Georgia Bulletin

The Newspaper of the Catholic Archdiocese of Atlanta

Photo By Michael Alexander
(L-r) Sebastien Pierre-Paul, 12, his mother Amie, his sister Maya, 8, his twin sister Natalia, 12, and his father Rudy sit in their house's upper level, the only area of the home spared by the flood. The lower level of their Powder Springs home incurred the most damage as it took in nearly four feet of water.

Family In Disbelief At Rising Creek Waters

By GRETCHEN KEISER, Staff Writer | Published October 29, 2009

Rudy Pierre-Paul, his wife, Amie, and their three children, never really thought about the creek hundreds of yards behind their house in a Powder Springs subdivision.

A tall fence marks the edge of their back yard, which slopes downhill away from the house. The creek is not even visible beyond the fence, but is 300 to 400 yards away.

“We never had trouble with the creek,” said Pierre-Paul, who is the chief medical technologist at Grady Memorial Hospital.

The morning of the flood, he woke up about 6:15 a.m. to take the children to school. But school was cancelled due to the weather.

“Then I noticed the water slowly rising in the back yard. It was still dark. Around 7:30 and 8 o’clock, when the sun started to come up, I noticed the water rising fast—really fast—behind the house.”

Even now he can’t believe what happened at the home where they have lived for nine years after moving here from New York.

“I was on top of a hill. I would say there is no way the water could get here,” Pierre-Paul said, as he recounted how he next headed to a nearby Home Depot to buy some sandbags.

By the time he came back, water had surrounded his home. On the bottom level, the force of the water bent a door in the family’s two-car garage. He was able to drive the family’s cars to a higher elevation nearby.

Rudy Pierre-Paul cut down some trees in his yard a few years ago and threw the stumps and limbs in the wooded area beyond his fence, but when the floodwaters reached levels well above his fence, the water brought tree remnants back to his yard. Photo By Michael Alexander

“When I opened up the garage, the water gushed in.”

Tree stumps that he had cut down and put on the other side of the back fence became buoyant and floated over the fence back into the yard.

As the family took shelter on the second floor of the home, the lower level, with a bedroom, bathroom, his home office, family room and laundry room, as well as the garage, flooded. Water reached about four feet deep and destroyed all the furniture, appliances and clothes there as well as the carpets, flooring and sheetrock. As he slogged through the water to turn off the power, he felt something pass by and saw two snakes swimming along. He trapped them behind a closed door downstairs.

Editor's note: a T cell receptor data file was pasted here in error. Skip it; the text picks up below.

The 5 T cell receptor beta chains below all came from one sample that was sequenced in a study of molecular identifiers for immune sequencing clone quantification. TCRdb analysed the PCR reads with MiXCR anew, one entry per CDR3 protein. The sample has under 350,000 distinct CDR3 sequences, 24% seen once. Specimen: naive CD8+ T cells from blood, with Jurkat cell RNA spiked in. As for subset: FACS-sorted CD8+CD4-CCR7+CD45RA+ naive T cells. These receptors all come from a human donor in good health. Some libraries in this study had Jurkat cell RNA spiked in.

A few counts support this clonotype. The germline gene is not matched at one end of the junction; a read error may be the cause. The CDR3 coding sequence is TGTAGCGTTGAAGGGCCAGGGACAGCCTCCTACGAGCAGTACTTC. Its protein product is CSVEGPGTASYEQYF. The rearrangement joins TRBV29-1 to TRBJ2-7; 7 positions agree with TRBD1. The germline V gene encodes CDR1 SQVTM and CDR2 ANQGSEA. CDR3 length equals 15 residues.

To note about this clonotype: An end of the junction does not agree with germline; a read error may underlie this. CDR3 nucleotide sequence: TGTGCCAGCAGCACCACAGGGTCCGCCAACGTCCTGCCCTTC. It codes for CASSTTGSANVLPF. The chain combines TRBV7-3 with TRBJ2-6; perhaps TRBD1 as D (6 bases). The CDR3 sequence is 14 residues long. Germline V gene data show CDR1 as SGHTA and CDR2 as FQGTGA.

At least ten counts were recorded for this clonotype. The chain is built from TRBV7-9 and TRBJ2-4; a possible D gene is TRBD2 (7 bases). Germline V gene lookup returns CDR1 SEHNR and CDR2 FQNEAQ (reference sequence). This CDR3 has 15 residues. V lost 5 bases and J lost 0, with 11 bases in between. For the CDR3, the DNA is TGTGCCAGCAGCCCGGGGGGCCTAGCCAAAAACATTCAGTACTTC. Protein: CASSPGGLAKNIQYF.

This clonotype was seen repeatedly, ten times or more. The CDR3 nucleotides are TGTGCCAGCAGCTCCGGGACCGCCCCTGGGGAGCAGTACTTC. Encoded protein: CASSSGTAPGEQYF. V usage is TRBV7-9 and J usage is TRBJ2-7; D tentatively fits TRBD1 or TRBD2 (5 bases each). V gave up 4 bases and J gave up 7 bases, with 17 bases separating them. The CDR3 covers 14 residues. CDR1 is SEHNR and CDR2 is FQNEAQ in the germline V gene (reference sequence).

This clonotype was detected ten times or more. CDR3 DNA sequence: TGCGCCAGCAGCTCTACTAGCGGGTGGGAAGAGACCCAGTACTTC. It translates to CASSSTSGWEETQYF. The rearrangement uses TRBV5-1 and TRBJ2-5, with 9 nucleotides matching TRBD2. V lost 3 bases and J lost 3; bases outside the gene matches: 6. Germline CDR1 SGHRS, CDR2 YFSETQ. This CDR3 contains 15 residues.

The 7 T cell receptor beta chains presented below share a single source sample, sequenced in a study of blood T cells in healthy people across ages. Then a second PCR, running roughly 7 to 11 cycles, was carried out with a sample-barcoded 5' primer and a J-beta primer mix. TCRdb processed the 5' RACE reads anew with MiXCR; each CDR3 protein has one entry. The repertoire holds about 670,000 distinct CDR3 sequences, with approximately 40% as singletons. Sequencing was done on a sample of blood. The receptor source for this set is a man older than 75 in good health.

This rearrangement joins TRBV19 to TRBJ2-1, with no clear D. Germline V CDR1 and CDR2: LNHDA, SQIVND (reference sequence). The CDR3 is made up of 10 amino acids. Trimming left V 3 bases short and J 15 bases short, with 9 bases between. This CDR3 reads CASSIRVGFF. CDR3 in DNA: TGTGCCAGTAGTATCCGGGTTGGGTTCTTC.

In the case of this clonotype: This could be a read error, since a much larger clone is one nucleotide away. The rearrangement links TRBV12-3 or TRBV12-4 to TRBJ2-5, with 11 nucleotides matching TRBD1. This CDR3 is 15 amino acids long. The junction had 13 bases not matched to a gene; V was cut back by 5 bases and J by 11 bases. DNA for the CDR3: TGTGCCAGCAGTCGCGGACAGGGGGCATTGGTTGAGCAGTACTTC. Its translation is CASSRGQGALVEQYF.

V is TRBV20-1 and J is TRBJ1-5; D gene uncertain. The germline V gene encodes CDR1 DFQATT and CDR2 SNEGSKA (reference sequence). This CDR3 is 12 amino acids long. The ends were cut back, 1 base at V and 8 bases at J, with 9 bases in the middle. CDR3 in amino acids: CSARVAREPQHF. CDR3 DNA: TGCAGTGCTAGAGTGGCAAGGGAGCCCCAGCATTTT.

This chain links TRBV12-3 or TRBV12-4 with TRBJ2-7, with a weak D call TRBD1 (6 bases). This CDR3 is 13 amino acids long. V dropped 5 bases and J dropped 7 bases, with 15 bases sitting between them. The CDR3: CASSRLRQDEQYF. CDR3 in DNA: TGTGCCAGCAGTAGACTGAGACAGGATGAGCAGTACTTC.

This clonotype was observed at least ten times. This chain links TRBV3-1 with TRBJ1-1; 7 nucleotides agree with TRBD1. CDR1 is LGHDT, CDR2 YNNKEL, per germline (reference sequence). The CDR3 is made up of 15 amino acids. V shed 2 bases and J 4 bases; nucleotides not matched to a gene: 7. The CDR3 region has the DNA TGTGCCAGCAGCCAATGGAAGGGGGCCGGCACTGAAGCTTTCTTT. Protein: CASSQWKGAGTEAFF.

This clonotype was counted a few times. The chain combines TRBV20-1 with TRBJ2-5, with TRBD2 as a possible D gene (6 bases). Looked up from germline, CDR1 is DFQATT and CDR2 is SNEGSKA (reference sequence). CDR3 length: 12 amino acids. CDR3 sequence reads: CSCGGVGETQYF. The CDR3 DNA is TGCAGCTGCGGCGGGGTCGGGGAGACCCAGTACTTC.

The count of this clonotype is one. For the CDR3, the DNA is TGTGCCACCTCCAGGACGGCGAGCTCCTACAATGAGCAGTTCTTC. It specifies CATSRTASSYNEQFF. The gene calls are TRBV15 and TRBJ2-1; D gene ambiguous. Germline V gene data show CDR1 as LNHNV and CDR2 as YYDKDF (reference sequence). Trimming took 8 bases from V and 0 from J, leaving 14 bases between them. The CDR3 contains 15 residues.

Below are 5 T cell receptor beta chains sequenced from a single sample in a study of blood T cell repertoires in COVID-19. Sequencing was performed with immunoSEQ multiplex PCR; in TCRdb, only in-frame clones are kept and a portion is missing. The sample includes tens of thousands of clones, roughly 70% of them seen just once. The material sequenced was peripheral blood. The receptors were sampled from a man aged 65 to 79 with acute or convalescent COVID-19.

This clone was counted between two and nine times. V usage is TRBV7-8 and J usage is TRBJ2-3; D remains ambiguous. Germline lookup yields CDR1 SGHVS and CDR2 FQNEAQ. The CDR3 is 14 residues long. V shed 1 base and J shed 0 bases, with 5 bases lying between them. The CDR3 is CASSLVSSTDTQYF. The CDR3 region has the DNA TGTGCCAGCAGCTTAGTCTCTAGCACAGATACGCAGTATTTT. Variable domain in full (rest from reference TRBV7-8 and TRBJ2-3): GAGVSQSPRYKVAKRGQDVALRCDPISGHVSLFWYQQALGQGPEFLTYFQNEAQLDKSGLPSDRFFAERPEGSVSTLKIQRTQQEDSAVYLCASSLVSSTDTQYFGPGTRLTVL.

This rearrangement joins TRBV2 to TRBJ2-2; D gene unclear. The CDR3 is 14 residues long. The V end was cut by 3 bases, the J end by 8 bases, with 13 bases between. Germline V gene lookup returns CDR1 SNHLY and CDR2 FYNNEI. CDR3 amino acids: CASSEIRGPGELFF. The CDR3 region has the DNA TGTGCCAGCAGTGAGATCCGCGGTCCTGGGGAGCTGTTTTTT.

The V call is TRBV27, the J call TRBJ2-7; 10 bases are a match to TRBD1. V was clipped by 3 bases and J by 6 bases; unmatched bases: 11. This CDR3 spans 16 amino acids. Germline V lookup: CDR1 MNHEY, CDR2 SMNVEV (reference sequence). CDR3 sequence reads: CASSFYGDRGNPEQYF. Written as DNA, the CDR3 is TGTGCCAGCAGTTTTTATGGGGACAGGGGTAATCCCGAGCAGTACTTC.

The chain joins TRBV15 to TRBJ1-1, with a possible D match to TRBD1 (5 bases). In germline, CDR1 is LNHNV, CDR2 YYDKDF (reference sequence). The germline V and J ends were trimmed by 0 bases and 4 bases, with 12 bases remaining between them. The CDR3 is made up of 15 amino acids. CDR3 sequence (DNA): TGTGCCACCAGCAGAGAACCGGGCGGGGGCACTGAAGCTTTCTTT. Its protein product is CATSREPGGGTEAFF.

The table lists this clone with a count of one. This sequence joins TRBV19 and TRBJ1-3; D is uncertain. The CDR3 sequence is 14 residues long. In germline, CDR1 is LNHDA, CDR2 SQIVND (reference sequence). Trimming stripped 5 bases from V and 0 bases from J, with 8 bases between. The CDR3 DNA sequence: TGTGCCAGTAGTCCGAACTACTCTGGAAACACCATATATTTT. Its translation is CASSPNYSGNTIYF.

“The fire department came and got us out, one by one,” he said. “It was terrifying watching the water rising so fast. It was traumatic for us and especially for the kids. The fire department carried the kids out.”

The children are 12-year-old twins, Natalia and Sebastien, and 8-year-old Maya, a third-grader. All the children go to St. Rose Academy in Douglasville. His mother also lives with them but has temporarily returned to her native Haiti because of the flood’s damage.

He estimates that their loss amounts to about $35,000. They did not have flood insurance because at the closing on their house the builder told them it was not necessary. Their homeowner’s insurance will not cover the losses either.

Still, the family is deeply aware of how fortunate they are.

“We are lucky because we have each other,” said Amie Pierre-Paul, recalling the tragic deaths some families nearby experienced in the flood.

The house’s entire lower level, which contained a bedroom for Rudy’s mother, a family room, office, laundry room, bathroom and the two-car garage, will have to be refurbished as a result of the flood. Photo By Michael Alexander

The children are happy to be home, even if it is just on the upper level of their house.

“All we have to do is just pray,” Natalia said she told her siblings. She added, “Our school is like one big family.”

The family moved in for three weeks with Amie’s sister as Pierre-Paul and members of the Knights of Columbus from St. John Vianney Church came to the house every day and threw away everything from the lower level, tearing up the flooring and sheetrock and insulation several feet up in every room.

A particular concern was that the home not aggravate the asthma suffered by one of the girls.

St. Rose Academy has raised some funds for the family and collected furniture. They have received gift certificates, and friends have taken shifts working to clear out debris, treat the damaged walls for mold and begin the rebuilding process.

They have been offered a used dryer but still need a washer. They are washing their clothes at their relatives. They have likely lost air conditioners and other major appliances. They could use the help of a licensed electrician.

But they are deeply grateful that they are able to be together as a family again. And they are grateful to the Knights of Columbus, St. Rose Academy and all those who have pitched in to help.

“It really tells us what kind of friends we have,” said Pierre-Paul.